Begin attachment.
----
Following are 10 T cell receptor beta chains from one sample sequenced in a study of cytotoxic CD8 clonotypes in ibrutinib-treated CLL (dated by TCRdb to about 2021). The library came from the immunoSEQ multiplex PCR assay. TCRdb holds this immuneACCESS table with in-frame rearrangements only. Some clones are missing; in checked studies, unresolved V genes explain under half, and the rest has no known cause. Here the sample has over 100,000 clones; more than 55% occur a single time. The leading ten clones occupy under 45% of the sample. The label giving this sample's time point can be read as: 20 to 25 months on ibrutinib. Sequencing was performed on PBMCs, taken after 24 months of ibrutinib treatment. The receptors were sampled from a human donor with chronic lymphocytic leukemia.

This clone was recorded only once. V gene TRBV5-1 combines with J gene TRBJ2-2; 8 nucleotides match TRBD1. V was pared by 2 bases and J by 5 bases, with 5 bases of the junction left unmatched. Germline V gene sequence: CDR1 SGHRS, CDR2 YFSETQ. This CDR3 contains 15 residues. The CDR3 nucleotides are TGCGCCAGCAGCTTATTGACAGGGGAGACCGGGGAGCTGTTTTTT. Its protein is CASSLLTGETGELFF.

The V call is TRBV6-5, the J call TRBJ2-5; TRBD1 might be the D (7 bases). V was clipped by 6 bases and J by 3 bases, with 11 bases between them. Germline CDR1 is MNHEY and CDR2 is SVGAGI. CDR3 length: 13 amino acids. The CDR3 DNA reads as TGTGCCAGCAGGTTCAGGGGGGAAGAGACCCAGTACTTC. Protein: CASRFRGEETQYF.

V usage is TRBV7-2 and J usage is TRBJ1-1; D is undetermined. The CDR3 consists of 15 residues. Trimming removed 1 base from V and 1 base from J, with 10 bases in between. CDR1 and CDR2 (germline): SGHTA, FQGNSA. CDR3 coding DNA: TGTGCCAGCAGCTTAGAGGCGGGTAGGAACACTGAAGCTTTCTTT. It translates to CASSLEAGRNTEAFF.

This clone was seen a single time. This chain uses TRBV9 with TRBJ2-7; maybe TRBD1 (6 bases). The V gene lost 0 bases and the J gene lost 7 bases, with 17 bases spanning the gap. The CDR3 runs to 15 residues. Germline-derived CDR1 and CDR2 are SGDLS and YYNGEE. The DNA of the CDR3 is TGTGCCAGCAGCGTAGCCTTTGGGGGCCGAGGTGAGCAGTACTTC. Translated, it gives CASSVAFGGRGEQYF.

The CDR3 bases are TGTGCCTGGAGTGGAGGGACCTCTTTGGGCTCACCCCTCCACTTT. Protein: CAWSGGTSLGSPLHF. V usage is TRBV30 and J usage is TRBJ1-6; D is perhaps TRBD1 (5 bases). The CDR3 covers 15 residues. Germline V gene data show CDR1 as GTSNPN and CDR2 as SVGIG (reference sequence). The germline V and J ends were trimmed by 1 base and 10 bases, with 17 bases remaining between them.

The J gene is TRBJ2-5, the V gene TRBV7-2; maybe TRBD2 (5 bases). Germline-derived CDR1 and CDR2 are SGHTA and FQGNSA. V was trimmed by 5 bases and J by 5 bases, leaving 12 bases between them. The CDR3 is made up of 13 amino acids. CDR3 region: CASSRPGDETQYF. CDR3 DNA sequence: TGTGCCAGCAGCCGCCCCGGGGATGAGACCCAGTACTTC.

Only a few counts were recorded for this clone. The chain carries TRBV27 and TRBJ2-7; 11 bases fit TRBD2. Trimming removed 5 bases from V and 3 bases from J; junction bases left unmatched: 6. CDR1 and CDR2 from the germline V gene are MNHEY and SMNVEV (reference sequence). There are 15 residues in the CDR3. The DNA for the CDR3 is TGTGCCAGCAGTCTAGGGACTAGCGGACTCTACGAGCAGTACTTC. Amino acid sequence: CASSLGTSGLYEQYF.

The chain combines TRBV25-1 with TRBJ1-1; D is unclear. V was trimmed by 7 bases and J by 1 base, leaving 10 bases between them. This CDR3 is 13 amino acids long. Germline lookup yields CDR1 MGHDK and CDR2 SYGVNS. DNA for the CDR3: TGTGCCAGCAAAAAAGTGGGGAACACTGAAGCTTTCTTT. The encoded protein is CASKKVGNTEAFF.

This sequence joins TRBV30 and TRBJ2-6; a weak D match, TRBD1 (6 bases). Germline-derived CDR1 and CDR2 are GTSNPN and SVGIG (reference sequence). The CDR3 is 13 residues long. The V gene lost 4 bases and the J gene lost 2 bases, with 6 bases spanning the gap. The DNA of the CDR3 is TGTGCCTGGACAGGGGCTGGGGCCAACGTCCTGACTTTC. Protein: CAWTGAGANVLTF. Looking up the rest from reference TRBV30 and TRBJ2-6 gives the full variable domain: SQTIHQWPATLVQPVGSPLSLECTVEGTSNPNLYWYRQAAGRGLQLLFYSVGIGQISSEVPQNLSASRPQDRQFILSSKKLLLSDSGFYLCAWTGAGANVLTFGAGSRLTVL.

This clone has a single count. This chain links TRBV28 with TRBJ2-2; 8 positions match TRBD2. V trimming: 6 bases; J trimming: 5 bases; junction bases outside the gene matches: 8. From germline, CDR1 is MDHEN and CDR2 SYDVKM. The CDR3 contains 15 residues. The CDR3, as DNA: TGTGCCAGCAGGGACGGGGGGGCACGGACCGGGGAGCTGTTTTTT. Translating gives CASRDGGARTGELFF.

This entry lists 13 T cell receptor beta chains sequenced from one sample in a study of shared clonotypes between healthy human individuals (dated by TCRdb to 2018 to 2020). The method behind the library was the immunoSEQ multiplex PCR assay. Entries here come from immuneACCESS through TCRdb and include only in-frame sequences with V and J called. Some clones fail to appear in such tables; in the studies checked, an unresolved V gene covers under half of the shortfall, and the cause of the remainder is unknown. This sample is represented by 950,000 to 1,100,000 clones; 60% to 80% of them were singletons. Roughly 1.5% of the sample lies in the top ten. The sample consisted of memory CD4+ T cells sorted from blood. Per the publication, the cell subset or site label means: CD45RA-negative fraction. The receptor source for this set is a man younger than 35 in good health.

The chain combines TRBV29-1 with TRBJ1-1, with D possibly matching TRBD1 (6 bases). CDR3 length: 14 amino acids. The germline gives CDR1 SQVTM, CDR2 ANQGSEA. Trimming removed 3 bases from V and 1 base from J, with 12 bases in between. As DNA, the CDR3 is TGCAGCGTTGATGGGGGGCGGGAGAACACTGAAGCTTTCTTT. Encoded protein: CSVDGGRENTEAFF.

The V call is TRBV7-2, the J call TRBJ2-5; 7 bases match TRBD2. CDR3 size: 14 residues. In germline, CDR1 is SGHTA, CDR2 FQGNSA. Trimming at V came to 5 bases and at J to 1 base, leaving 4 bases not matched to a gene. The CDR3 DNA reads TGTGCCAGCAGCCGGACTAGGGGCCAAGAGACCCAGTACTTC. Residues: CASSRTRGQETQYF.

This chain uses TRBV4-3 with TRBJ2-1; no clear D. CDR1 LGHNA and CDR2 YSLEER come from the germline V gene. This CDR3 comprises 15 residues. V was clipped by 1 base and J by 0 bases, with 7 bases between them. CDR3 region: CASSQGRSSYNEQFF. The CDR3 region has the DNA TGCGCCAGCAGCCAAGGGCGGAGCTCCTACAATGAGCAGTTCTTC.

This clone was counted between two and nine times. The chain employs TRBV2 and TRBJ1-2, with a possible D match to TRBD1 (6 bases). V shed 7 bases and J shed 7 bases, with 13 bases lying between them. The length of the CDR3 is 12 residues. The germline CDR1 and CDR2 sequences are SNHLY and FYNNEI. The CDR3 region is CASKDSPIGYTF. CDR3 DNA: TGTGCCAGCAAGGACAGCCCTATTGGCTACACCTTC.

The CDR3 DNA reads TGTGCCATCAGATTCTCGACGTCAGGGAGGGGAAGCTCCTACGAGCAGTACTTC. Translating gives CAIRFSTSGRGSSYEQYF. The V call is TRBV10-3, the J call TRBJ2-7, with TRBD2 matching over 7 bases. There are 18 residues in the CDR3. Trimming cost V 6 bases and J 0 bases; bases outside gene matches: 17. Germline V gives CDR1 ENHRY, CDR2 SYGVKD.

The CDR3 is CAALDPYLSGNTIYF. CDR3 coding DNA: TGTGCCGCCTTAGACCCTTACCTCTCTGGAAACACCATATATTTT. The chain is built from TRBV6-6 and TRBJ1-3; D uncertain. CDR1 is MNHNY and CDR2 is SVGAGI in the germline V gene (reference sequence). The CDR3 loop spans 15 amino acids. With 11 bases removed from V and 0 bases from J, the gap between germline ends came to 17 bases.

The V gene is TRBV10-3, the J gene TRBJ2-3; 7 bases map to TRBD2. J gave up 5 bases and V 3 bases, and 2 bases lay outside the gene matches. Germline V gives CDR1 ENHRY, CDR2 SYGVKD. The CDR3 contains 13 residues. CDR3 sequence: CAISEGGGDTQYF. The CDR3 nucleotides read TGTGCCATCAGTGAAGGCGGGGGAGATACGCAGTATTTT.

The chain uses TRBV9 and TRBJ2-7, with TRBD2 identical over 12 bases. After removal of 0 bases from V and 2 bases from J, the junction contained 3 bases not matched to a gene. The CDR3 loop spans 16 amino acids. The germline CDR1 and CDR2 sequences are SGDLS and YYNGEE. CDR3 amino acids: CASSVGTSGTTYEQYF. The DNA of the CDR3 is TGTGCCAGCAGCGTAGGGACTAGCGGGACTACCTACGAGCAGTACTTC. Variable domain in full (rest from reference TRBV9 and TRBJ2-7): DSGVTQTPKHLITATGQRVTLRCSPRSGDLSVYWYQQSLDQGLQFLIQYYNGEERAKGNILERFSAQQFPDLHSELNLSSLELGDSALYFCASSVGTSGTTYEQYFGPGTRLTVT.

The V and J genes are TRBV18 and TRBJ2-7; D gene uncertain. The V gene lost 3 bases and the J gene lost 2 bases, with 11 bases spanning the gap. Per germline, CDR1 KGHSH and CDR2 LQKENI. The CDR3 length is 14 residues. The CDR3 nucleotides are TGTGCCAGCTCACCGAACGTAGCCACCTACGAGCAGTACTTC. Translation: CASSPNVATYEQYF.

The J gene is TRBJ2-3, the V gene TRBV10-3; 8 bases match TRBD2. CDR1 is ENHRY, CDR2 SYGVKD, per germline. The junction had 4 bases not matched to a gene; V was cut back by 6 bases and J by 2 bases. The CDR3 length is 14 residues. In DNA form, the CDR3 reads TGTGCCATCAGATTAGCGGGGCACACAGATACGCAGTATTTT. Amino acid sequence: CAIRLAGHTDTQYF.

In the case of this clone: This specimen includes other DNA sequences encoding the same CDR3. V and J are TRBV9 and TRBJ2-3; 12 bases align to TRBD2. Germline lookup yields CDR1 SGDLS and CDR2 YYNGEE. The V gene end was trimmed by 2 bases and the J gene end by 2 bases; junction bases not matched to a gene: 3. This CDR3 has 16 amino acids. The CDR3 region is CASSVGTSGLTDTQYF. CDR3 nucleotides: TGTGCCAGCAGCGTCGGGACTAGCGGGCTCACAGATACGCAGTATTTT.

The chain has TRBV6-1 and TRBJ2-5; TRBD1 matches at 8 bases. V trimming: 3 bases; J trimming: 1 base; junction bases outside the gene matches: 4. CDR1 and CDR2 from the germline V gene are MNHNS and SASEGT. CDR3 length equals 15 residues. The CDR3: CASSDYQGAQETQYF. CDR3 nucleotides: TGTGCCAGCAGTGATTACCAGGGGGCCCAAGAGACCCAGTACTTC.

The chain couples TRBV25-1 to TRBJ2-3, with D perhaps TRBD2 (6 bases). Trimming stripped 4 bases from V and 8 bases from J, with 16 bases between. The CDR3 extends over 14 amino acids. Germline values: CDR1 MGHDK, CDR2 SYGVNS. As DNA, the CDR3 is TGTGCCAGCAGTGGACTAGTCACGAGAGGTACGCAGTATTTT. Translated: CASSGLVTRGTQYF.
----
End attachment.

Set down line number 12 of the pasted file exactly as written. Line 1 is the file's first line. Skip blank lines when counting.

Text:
This entry lists 13 T cell receptor beta chains sequenced from one sample in a study of shared clonotypes between healthy human individuals (dated by TCRdb to 2018 to 2020). The method behind the library was the immunoSEQ multiplex PCR assay. Entries here come from immuneACCESS through TCRdb and include only in-frame sequences with V and J called. Some clones fail to appear in such tables; in the studies checked, an unresolved V gene covers under half of the shortfall, and the cause of the remainder is unknown. This sample is represented by 950,000 to 1,100,000 clones; 60% to 80% of them were singletons. Roughly 1.5% of the sample lies in the top ten. The sample consisted of memory CD4+ T cells sorted from blood. Per the publication, the cell subset or site label means: CD45RA-negative fraction. The receptor source for this set is a man younger than 35 in good health.